Spain's coal miners fear that government budget cuts will eliminate the subsidies that have kept their mines open. They're taking to the streets and demanding the subsidies be restored.
In 2007, two in five Americans said they trusted banks. Now, just five years later, that number has dipped to one in five. New York Times columnist Eduardo Porter asks what changed. Do we care about bad behavior in corporate America?
Government investigators are zeroing in on a once-little known financial index known as the London Interbank Offered Rate, or Libor. Allegations have been made that banks manipulated the rate and may have cheated governments, investors and even small businesses out of money.
Technology has long been a driver of economic growth. But it often comes at a cost. As new innovations allow companies to replace more skilled workers with automated machines, many of those workers are left with nowhere to go.
President Obama is pushing for a one-year extension of Bush-era tax cuts for middle class families. But by drawing the line at households that make more than $250,000 a year, he set the stage for another clash with Republicans who favor an extension of tax cuts for wealthier Americans.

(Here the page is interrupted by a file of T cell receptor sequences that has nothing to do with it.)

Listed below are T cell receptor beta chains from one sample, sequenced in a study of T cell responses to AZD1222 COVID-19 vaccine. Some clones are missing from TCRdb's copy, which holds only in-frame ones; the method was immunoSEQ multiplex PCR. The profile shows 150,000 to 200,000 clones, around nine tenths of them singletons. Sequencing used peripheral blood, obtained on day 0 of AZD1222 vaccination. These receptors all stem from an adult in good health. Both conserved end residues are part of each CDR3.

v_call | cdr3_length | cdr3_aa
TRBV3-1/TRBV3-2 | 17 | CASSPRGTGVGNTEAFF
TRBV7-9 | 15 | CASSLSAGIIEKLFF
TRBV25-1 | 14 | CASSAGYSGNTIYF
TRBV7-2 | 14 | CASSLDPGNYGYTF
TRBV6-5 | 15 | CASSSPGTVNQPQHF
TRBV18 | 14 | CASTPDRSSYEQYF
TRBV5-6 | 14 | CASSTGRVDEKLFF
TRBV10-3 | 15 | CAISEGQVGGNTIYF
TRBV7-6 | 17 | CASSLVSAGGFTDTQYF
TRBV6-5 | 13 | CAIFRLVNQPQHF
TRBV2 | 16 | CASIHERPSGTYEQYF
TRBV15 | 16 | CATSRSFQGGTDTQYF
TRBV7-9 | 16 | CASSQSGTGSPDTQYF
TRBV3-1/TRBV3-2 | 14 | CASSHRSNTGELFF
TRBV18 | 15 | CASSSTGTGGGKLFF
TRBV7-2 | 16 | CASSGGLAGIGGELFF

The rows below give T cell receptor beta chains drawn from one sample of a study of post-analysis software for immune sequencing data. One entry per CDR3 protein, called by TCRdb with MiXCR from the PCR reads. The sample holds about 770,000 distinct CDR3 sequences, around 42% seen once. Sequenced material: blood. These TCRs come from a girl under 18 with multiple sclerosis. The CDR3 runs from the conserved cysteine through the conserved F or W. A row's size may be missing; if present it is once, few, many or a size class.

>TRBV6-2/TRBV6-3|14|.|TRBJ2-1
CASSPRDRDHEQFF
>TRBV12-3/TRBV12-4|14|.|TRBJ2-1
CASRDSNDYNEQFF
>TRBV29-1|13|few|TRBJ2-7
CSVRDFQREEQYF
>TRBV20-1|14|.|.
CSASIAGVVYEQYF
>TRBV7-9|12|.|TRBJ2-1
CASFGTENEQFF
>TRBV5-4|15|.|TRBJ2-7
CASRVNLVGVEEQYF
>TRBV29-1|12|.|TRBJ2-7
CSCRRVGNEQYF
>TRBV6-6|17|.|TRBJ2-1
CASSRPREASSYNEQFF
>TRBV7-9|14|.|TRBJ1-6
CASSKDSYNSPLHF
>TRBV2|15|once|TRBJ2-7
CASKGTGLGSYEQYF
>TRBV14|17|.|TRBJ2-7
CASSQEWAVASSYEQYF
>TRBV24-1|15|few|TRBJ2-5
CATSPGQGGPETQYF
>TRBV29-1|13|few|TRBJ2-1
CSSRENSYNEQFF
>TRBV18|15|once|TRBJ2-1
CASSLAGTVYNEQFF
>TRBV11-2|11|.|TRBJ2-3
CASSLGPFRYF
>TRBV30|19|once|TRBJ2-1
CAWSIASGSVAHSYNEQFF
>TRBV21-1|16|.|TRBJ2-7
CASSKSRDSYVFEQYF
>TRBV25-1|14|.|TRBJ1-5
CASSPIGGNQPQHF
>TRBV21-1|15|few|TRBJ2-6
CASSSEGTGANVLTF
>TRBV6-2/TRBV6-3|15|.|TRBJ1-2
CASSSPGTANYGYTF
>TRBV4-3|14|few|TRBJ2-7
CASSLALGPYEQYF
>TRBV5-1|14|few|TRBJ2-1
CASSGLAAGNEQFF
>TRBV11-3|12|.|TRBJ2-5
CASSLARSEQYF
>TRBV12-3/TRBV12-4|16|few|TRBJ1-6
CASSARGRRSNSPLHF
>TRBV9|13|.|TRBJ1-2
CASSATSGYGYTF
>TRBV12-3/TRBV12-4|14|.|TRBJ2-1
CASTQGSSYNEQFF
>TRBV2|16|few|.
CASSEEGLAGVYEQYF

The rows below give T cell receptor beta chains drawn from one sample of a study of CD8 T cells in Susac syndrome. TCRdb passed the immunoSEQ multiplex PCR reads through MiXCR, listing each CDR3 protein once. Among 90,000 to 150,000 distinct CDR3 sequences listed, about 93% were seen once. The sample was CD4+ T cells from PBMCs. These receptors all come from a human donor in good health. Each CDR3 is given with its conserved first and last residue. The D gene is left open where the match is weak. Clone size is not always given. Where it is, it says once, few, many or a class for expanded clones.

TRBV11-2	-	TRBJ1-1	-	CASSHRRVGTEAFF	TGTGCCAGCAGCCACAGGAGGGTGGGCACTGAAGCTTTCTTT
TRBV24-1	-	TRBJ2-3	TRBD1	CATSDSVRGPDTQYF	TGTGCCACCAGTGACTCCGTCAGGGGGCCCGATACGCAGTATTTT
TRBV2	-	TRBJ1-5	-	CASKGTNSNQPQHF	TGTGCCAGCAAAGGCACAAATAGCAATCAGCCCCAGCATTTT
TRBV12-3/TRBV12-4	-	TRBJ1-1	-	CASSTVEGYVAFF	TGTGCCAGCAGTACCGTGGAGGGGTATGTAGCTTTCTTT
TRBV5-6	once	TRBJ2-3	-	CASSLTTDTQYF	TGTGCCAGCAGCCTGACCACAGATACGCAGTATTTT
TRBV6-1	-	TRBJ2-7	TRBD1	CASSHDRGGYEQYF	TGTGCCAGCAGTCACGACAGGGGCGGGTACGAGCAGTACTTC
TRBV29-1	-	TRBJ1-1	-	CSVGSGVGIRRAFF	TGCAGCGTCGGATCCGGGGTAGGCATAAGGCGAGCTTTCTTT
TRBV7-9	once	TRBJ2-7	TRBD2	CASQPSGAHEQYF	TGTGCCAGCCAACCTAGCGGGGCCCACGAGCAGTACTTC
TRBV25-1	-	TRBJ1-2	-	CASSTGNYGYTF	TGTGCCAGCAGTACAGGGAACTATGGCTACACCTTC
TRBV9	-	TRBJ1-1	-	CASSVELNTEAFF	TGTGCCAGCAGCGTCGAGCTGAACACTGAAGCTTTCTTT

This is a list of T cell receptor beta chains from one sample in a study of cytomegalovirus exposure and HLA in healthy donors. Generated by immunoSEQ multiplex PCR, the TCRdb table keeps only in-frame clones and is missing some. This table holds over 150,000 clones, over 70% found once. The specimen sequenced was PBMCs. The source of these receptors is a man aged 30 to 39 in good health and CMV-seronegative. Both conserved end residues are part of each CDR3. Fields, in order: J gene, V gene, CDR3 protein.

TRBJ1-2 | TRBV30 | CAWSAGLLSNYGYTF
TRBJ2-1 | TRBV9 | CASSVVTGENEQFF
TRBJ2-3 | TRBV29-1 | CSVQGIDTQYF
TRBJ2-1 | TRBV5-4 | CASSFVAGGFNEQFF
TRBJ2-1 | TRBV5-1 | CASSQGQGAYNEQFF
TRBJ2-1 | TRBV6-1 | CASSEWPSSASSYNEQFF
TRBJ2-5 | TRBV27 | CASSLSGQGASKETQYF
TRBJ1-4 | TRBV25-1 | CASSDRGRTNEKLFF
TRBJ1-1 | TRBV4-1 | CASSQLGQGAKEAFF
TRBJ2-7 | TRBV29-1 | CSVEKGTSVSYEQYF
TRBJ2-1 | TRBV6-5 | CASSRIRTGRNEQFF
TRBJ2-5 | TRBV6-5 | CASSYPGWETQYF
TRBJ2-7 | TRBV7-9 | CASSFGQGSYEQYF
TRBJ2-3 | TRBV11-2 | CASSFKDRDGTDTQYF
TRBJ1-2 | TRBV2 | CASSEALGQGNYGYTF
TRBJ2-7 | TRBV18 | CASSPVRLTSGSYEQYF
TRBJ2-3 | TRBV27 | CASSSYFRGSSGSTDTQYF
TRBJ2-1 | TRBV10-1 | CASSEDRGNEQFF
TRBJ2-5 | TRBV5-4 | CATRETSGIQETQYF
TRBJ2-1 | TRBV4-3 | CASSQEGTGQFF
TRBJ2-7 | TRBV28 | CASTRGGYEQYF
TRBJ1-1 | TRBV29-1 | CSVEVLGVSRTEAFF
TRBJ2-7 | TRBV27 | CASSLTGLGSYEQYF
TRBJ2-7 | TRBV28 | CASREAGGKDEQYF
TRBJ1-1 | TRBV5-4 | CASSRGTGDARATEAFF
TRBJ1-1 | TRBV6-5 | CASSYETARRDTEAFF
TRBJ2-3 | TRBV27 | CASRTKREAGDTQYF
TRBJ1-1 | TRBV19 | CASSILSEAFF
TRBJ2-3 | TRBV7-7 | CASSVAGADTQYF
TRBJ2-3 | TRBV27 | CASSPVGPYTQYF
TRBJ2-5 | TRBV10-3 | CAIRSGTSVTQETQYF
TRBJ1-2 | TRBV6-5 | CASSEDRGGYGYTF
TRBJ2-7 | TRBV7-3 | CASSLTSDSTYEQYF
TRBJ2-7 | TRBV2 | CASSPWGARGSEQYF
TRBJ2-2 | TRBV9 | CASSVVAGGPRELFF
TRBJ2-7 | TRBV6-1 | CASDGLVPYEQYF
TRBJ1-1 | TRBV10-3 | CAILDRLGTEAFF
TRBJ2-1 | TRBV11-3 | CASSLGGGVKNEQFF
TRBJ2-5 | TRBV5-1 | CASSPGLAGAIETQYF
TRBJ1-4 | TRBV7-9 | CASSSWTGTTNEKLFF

Haiti was ravaged by an earthquake two years ago. In that time, much hasn't been done. Much destruction still remains. But, in some places, hope springs eternal. And on one soccer pitch, it's actually taken root.
To environmentalists, the Hotel Algarrobico represents the worst example of Spain's failures to enforce its environmental laws: built right along the coast and in a national park. But to local residents, it's more economic opportunity lost. It could provide hundreds of jobs, but right now it's sitting empty.
Libya's population was once one-fourth immigrants, most of them illegal. In the wake of its revolution last year, most of them left. And while some are returning, helping to fill important jobs that have gone unfilled, the nation is also cracking down, hard, on illegal immigrants.
Chinese law requires most of its buildings to come complete with bomb shelters. Now, as the threat of war has subsided and China's prosperity has skyrocketed, many of those bomb shelters, old and new, are being turned to more peaceful, and profitable, endeavors.
The city of Stockton, Cal., is facing a $26 million budget deficit amid rising crime and foreclosure rates. Unable to reach an agreement with its creditors, the city has voted to file for bankruptcy, in what will be the largest city bankruptcy filing in U.S. history.